Nayan R. Patel, MD, a physiatrist at the Texas Back Institute (TBI), explains the important role of physical medicine and rehabilitation specialists in the treatment of patients with neck and back pain.
SpineUniverse: What is the typical education and training to become a physiatrist?
Both academic and clinical training are required to become a physiatrist. For myself, following medical school, I completed one year in a general internal medicine internship followed by three years in a Physical Medicine and Rehabilitation (PM&R) residency at University of Texas, Southwestern. This gave me a breadth of experience in outpatient rehabilitation, musculoskeletal disorders, and electromyography (EMG) testing. I also received experience in inpatient treatment of neurological disorders, including stroke and spinal cord injuries, as well as orthopedic conditions such as hip replacements, knee replacements, fractures, and fracture management.
SpineUniverse: Do physiatrists typically practice in specialty groups?
Physiatrists started to be integrated into orthopedic and surgical practices about 20 years ago. I was the second or third physiatrist here at TBI. At that time, it was starting to become accepted practice to have a physiatrist within an orthopedic or surgical practice.
SpineUniverse: What is a physiatrist’s role in caring for patients with neck and low back pain?
My role is to triage patients who come in with acute or chronic neck or low back pain. I establish up a plan to evaluate each patient individually to determine the cause of their pain. I then assess appropriate non-operative treatment options, which are effective for the majority of patients.
My goal is to alleviate the patient’s pain without any invasive procedures. I help the patient achieve functional restoration as opposed to just masking the pain by prescribing medication. This may involve a referral for physical therapy, chiropractic treatments, and/or short-term treatment with medication. I want to see if the patient’s condition can be improved with these types of conservative therapies before considering an invasive intervention, such as spinal injections.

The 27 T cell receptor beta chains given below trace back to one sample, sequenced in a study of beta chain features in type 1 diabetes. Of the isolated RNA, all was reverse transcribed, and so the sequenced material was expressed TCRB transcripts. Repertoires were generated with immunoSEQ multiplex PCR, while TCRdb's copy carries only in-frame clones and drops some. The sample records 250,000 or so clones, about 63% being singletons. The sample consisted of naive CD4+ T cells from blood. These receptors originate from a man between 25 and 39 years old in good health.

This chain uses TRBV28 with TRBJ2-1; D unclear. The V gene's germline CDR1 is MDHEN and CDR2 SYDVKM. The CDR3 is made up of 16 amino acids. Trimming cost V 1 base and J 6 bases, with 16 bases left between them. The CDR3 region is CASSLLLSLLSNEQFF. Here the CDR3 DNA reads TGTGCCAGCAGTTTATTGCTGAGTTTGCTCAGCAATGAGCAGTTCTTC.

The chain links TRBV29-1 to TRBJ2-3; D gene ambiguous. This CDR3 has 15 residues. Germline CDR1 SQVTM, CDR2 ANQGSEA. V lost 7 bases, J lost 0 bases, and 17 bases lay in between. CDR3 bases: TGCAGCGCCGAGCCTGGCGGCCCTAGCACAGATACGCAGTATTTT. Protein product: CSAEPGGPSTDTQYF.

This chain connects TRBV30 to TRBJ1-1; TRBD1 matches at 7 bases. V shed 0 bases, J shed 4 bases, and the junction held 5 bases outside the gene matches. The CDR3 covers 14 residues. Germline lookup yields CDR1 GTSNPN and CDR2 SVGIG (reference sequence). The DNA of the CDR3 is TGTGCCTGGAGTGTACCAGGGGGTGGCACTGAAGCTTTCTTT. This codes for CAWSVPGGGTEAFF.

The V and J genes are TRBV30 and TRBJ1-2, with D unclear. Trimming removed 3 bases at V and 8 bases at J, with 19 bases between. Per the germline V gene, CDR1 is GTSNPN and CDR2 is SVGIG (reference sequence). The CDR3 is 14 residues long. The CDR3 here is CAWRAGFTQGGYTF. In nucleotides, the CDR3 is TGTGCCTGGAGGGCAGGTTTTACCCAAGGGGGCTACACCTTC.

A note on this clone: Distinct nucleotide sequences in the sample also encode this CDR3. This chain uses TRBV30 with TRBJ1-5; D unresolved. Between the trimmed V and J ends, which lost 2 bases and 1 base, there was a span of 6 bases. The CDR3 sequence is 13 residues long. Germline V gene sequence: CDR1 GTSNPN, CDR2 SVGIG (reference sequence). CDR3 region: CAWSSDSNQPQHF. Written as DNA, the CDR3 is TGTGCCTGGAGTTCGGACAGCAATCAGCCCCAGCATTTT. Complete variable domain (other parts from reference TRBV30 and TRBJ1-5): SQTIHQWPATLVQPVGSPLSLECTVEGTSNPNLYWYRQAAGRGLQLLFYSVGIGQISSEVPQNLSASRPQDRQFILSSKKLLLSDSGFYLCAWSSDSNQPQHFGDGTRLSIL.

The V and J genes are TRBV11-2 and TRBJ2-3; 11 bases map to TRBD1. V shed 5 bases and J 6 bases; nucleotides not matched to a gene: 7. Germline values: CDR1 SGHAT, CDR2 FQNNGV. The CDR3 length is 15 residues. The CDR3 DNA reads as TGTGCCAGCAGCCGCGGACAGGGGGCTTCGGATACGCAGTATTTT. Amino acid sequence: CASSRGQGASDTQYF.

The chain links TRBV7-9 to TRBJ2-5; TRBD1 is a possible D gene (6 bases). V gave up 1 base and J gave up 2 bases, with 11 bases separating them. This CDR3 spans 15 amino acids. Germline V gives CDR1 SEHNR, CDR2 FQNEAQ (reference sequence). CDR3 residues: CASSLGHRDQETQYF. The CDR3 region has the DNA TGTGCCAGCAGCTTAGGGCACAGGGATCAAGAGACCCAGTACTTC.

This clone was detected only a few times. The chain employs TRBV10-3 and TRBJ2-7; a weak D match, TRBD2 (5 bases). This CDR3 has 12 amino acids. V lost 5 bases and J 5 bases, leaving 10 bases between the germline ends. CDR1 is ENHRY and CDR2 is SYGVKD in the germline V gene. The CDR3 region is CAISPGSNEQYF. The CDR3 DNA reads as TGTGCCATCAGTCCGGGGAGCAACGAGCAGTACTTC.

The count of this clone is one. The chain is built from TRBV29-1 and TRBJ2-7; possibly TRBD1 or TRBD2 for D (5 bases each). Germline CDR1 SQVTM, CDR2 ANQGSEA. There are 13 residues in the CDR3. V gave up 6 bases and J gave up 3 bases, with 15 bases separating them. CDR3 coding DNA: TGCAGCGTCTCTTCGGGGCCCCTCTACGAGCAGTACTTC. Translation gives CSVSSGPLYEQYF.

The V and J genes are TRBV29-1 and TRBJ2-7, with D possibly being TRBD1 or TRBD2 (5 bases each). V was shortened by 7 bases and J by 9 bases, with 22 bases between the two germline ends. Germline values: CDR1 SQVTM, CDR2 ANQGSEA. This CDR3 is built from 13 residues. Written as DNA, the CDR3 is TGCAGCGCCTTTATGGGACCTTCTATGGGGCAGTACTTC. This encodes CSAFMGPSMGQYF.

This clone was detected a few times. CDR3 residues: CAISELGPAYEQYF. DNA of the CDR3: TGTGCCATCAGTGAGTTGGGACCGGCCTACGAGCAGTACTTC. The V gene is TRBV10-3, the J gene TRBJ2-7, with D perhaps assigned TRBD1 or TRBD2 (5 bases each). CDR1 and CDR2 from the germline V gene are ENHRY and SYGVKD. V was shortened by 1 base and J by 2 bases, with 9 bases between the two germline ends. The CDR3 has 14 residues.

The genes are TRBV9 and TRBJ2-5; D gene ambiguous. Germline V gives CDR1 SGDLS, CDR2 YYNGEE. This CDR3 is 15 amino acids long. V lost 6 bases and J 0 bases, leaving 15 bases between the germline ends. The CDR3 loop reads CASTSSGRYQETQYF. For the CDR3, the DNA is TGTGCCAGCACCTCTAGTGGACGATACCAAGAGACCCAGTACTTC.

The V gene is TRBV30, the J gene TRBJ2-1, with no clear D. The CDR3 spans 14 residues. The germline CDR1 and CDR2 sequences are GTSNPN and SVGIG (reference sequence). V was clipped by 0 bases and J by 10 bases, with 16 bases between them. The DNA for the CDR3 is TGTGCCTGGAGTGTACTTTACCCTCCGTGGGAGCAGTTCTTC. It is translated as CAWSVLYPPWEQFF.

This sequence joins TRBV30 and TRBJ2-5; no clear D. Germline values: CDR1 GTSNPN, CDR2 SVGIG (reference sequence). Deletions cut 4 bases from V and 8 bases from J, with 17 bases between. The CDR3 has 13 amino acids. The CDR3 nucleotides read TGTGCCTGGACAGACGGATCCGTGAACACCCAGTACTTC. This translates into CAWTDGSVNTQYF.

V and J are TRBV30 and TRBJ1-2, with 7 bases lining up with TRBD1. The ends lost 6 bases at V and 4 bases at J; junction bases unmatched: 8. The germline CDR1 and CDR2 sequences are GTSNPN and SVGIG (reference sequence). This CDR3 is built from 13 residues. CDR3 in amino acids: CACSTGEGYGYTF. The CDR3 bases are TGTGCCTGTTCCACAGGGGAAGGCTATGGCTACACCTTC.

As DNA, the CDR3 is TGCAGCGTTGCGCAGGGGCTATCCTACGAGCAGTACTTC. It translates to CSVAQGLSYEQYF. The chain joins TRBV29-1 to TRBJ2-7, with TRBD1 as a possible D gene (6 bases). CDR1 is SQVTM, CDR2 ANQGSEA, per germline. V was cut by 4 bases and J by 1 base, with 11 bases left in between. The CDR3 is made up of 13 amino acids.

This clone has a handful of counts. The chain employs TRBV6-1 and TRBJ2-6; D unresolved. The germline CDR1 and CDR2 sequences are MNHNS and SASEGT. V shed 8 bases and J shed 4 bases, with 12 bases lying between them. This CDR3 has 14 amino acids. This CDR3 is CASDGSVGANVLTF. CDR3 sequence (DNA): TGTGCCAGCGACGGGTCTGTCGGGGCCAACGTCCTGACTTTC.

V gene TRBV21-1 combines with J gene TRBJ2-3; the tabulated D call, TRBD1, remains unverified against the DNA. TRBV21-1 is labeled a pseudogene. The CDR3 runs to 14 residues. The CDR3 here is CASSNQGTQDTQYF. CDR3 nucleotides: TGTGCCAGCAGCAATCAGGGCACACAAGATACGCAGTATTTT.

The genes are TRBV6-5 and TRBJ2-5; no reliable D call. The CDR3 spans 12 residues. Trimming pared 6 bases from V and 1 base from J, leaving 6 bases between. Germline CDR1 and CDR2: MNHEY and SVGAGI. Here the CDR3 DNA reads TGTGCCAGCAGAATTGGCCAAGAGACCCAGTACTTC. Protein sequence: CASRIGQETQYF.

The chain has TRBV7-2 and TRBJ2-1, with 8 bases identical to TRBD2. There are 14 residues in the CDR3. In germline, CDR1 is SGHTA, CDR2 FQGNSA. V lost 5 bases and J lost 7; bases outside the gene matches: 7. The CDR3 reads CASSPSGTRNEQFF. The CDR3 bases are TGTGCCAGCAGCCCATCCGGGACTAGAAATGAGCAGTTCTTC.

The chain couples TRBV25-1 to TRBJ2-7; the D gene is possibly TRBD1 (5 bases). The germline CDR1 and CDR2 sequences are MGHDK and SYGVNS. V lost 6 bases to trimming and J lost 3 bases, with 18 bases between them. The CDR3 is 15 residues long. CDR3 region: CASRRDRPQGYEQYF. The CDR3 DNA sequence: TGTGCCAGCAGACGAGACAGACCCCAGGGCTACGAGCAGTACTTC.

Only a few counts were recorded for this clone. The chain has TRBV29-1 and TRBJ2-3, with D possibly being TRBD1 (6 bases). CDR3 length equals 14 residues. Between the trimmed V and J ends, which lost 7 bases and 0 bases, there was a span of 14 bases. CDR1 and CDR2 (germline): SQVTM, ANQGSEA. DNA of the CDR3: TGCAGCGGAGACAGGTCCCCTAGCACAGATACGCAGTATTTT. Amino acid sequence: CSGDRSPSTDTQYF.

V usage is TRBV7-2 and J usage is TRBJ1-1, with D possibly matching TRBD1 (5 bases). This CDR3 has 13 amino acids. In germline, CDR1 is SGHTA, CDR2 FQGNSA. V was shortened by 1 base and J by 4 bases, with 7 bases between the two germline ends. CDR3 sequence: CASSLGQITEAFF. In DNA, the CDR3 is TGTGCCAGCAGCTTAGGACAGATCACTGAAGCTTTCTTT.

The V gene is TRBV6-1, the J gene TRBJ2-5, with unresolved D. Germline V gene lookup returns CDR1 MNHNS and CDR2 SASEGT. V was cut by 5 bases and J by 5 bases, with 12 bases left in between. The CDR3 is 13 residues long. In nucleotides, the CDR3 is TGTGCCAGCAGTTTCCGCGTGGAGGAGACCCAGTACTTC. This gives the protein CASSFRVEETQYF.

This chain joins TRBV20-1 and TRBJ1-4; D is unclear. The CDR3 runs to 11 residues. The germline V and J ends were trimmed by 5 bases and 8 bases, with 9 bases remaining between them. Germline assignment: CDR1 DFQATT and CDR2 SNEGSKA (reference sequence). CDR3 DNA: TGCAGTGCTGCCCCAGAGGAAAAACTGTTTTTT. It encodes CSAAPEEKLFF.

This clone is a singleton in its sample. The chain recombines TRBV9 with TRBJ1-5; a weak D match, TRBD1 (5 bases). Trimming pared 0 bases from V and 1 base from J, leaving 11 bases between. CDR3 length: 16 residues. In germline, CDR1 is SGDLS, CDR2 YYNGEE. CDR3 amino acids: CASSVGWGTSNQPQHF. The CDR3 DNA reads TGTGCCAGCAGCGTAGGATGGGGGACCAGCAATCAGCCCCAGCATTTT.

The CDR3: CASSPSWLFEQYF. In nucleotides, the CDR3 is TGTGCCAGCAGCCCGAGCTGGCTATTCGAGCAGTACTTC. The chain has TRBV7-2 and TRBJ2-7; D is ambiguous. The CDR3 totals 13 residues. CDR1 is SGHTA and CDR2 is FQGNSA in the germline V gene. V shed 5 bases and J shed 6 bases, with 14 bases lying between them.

SpineUniverse: Do physiatrists only treat neck or back pain?
No. In my practice, my specialty and focus is spine care. Here, at TBI, the role of the physiatrist is to evaluate and treat spine-related musculoskeletal problems, which may include the extremities (eg, arms, legs). However, a physiatrist may practice in a multi-orthopedic group where he (or she) treats hands, shoulders, knees, and ankles — any musculoskeletal problem.
If I see a patient with shoulder pain who needs further intervention, I’ll refer him to an orthopedist. Physiatrists endeavor to manage pain without surgery.
SpineUniverse: Is a physiatrist different from a pain medicine specialist?
Yes. A physiatrist may have a subspecialty in pain medicine, but all physiatrists are not pain medicine specialists. When I started at TBI, very few physiatrists specialized in pain medicine management. That has changed over the last 15 years. Now, there is a fellowship program for physiatrists and anesthesiologists to become pain medicine specialists.
SpineUniverse: How are physiatrists involved with pain medications?
I try to explain from the first visit that our goal is nonreliance on pain medications, although some patients may need a pain drug, especially during the acute phase of treatment. We teach patients how to manage their pain symptoms with exercise and other techniques. Pain medications can be used intermittently to manage flare-ups, but I don’t usually use opiates as a long-term solution for pain management, unless there are overriding factors that require their use.
When patients are sent back to me, it’s not typically for pain management; it’s to make sure that we follow the patients. If they need an exercise-based program, we gear them up for that. But I try not to get involved in their medication management.